Proper Moisturizing for Your Skin Type
Aug 8, 2013 - 2:31:10 PM
Though we think of our skin as an inactive organ, there is actually constant water movement throughout its various layers. When the water reaches the surface layer, called the epidermis, it is likely to evaporate, leaving the body forever. This natural process, as well as the body's overall hydration, and the environment in which a person lives can affect the level of moisture in the skin. Thus, it is recommended that everyone use a topical moisturizer to maintain a healthy balance of skin hydration.
Effective moisturizers can improve the look of the skin by evening both its texture and tone while camouflaging imperfections. Moisturizers are not simply a cosmetic fix for dry skin, but also a preventative measure for the discomfort caused by this condition. It is also essential to a person's overall health that the outer layer of skin remains intact. Skin conditioners are marketed for a variety of skin types, and it is important to understand how the ingredients in each product will either benefit you or be a disadvantage to your skin's health.
The Natural Moisturizing Factor (NMF) is the group of humectants that naturally occur in the skin to help it maintain a certain level of moisture. The skin can self-moisturize through the combination of naturally-occurring substances such as lactic acid and glycolic acid. Many of the moisture-retaining molecules found in the skin are also added to skin moisturizers.
Moisturizers can be divided into two categories: humectants and occlusives. Humectants promote water absorption either within the epidermis or atop its outermost layer by forming a bond to the moisture content. Glycerin, which is a common ingredient in moisturizing products, is one example of a humectant. The molecules of glycerin are small enough to penetrate the skin and help it to absorb water. A larger molecule in the humectant family, hyaluronic acid, naturally occurs within the body. The particles of hyaluronic acid cannot readily penetrate the epidermis and are found in plumping lip glosses or injectable fillers.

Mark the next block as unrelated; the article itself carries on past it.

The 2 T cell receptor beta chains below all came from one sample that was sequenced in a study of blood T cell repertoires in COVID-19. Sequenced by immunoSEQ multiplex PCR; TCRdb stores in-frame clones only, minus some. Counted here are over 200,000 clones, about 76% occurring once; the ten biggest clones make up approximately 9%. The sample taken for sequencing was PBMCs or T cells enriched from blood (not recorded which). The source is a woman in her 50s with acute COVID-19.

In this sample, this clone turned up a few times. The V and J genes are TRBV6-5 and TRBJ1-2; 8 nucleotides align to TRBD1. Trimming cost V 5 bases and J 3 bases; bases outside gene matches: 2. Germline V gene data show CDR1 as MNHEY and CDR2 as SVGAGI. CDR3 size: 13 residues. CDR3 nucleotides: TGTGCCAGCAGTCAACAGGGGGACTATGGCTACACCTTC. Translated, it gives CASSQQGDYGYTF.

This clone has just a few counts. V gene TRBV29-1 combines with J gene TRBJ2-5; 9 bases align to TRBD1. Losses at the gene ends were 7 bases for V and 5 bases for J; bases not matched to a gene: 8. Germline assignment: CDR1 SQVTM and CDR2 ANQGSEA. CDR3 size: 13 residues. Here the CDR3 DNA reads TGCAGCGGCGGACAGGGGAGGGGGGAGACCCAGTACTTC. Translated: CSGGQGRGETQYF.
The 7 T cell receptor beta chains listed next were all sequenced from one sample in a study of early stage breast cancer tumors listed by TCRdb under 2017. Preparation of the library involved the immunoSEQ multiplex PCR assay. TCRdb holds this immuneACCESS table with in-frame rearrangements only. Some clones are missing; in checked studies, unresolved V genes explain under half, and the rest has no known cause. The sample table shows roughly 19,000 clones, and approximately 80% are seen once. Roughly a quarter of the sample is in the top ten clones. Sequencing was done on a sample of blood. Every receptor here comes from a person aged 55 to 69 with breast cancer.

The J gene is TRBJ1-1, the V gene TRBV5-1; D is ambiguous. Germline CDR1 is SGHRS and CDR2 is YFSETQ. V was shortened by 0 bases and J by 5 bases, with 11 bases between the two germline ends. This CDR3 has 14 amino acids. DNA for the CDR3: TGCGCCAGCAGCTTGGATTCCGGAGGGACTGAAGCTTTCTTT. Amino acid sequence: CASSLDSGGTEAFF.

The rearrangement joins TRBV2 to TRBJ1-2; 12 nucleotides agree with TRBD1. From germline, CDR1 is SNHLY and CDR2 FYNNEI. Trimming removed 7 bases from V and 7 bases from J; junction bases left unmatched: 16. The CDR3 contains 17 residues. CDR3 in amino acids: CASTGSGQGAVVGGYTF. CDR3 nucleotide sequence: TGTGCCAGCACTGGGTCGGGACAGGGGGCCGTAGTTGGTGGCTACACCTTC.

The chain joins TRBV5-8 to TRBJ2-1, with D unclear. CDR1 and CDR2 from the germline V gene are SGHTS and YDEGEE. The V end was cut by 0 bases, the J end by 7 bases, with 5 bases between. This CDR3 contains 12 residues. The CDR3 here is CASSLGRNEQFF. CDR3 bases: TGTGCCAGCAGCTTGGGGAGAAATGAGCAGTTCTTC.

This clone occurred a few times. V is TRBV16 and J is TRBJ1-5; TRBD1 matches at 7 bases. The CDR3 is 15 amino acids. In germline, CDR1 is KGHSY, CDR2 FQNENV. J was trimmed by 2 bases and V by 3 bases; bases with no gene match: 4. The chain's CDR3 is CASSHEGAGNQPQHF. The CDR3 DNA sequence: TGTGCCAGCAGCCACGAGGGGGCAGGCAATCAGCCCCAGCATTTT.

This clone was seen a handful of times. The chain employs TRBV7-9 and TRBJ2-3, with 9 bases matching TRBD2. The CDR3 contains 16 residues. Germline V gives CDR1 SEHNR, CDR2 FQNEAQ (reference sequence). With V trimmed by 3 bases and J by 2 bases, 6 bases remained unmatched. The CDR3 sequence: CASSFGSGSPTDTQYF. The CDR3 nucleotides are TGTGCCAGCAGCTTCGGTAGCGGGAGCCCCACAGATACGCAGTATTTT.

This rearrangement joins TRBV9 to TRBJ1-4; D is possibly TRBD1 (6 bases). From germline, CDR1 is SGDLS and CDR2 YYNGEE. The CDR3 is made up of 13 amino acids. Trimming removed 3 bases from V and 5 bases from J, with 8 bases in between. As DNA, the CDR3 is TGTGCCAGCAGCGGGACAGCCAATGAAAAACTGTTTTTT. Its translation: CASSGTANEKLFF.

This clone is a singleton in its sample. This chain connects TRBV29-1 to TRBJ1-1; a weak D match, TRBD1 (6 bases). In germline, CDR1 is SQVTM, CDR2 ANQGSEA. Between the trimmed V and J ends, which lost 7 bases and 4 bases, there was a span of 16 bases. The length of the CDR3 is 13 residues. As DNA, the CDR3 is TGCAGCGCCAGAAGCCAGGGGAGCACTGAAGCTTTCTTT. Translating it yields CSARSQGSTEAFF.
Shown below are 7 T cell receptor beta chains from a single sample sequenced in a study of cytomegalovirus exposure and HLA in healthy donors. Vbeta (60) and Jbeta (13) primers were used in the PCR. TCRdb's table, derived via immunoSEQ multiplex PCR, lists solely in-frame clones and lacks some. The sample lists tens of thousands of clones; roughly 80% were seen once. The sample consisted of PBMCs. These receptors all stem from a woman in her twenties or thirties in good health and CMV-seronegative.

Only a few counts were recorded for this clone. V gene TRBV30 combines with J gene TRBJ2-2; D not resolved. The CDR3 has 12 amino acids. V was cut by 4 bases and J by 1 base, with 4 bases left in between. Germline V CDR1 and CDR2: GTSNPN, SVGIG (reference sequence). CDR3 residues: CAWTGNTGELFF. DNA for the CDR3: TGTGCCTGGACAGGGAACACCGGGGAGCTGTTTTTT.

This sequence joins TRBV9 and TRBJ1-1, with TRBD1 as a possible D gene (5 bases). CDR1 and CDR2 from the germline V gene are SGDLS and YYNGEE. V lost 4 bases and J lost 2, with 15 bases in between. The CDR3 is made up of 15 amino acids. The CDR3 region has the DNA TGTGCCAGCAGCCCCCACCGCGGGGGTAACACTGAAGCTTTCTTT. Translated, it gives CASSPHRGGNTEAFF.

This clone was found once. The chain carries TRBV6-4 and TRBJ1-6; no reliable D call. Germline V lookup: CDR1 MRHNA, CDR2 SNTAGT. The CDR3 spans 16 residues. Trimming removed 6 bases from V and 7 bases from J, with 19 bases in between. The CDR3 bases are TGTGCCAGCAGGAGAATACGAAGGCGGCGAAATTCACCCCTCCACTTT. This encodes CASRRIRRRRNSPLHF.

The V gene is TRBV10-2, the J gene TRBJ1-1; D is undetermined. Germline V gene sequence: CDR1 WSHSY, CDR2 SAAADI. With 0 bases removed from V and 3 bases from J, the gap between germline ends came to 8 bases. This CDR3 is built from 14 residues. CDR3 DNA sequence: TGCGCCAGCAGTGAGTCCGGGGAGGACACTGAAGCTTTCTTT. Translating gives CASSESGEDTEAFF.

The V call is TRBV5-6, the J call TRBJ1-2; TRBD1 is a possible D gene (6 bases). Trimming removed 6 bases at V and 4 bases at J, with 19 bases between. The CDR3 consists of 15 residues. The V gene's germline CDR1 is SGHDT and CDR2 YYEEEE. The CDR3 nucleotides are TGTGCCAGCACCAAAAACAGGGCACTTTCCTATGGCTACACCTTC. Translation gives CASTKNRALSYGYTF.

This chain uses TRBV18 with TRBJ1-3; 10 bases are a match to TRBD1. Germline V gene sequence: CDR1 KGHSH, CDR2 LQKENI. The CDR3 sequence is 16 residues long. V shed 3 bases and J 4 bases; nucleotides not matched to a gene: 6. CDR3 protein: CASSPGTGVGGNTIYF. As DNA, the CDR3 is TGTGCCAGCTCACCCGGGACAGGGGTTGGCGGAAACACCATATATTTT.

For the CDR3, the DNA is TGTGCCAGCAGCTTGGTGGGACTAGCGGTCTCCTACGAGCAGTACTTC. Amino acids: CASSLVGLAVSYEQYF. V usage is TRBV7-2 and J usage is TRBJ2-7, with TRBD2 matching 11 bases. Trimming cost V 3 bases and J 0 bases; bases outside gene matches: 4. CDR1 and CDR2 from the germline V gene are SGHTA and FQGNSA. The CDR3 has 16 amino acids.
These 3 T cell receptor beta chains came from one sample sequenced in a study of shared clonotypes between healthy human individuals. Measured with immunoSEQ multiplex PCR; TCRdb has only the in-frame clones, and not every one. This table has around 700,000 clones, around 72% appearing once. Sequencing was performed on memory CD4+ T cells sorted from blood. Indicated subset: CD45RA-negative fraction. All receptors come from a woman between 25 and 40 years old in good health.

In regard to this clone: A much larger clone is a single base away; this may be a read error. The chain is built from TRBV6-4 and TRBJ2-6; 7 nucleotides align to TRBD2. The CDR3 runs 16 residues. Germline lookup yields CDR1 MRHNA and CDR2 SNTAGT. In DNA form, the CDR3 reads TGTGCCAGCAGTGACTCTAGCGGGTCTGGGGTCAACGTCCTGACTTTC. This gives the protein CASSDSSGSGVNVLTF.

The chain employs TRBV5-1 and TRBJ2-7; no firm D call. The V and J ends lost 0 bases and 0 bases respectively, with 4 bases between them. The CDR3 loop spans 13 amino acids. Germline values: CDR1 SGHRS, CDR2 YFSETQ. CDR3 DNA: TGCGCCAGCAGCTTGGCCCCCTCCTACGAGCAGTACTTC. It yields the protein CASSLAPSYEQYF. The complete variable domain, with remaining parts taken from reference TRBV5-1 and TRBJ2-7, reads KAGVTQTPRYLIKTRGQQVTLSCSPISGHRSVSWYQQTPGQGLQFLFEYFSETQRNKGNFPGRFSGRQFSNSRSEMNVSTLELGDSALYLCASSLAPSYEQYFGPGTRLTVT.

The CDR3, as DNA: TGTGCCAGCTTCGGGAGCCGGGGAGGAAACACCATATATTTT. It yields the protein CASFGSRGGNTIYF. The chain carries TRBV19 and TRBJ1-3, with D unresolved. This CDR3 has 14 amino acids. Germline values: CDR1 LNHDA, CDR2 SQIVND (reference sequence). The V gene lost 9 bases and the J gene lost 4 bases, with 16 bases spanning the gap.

Occlusives prevent water from leaving the skin by forming a barrier composed of oil that remains on the skin's surface. Petroleum jelly and paraffin are two common mineral oils and examples of occlusive moisturizers. Typically, these or other oils are combined with additional ingredients to form lotions and creams, as oils are not accepted as appropriate to put directly onto the face.
Skin moisturizers may be composed of humectants, occlusives, or a combination of the two types of moisturizers. Different types of skin warrant varying treatment plans. Occlusives are best suited for dry skin, known medically as xerosis, because of their high oil content. Normal or combination skin can benefit from both occlusive and humectant moisturizers, while oily skin can be maintained through a water-based humectant moisturizer.
Dr. Mark M. Hamilton, M.D., FACS is an Indianapolis, Indiana-based facial plastic surgeon who holds a double board certification with the American Board of Otolaryngology and the American Board of Facial Plastic and Reconstructive Surgery. Contact Dr. Hamilton by phone locally at (317) 859-3810 or toll-free at (800) 597-3223, or via the online contact form at http://www.hamiltonfps.com/
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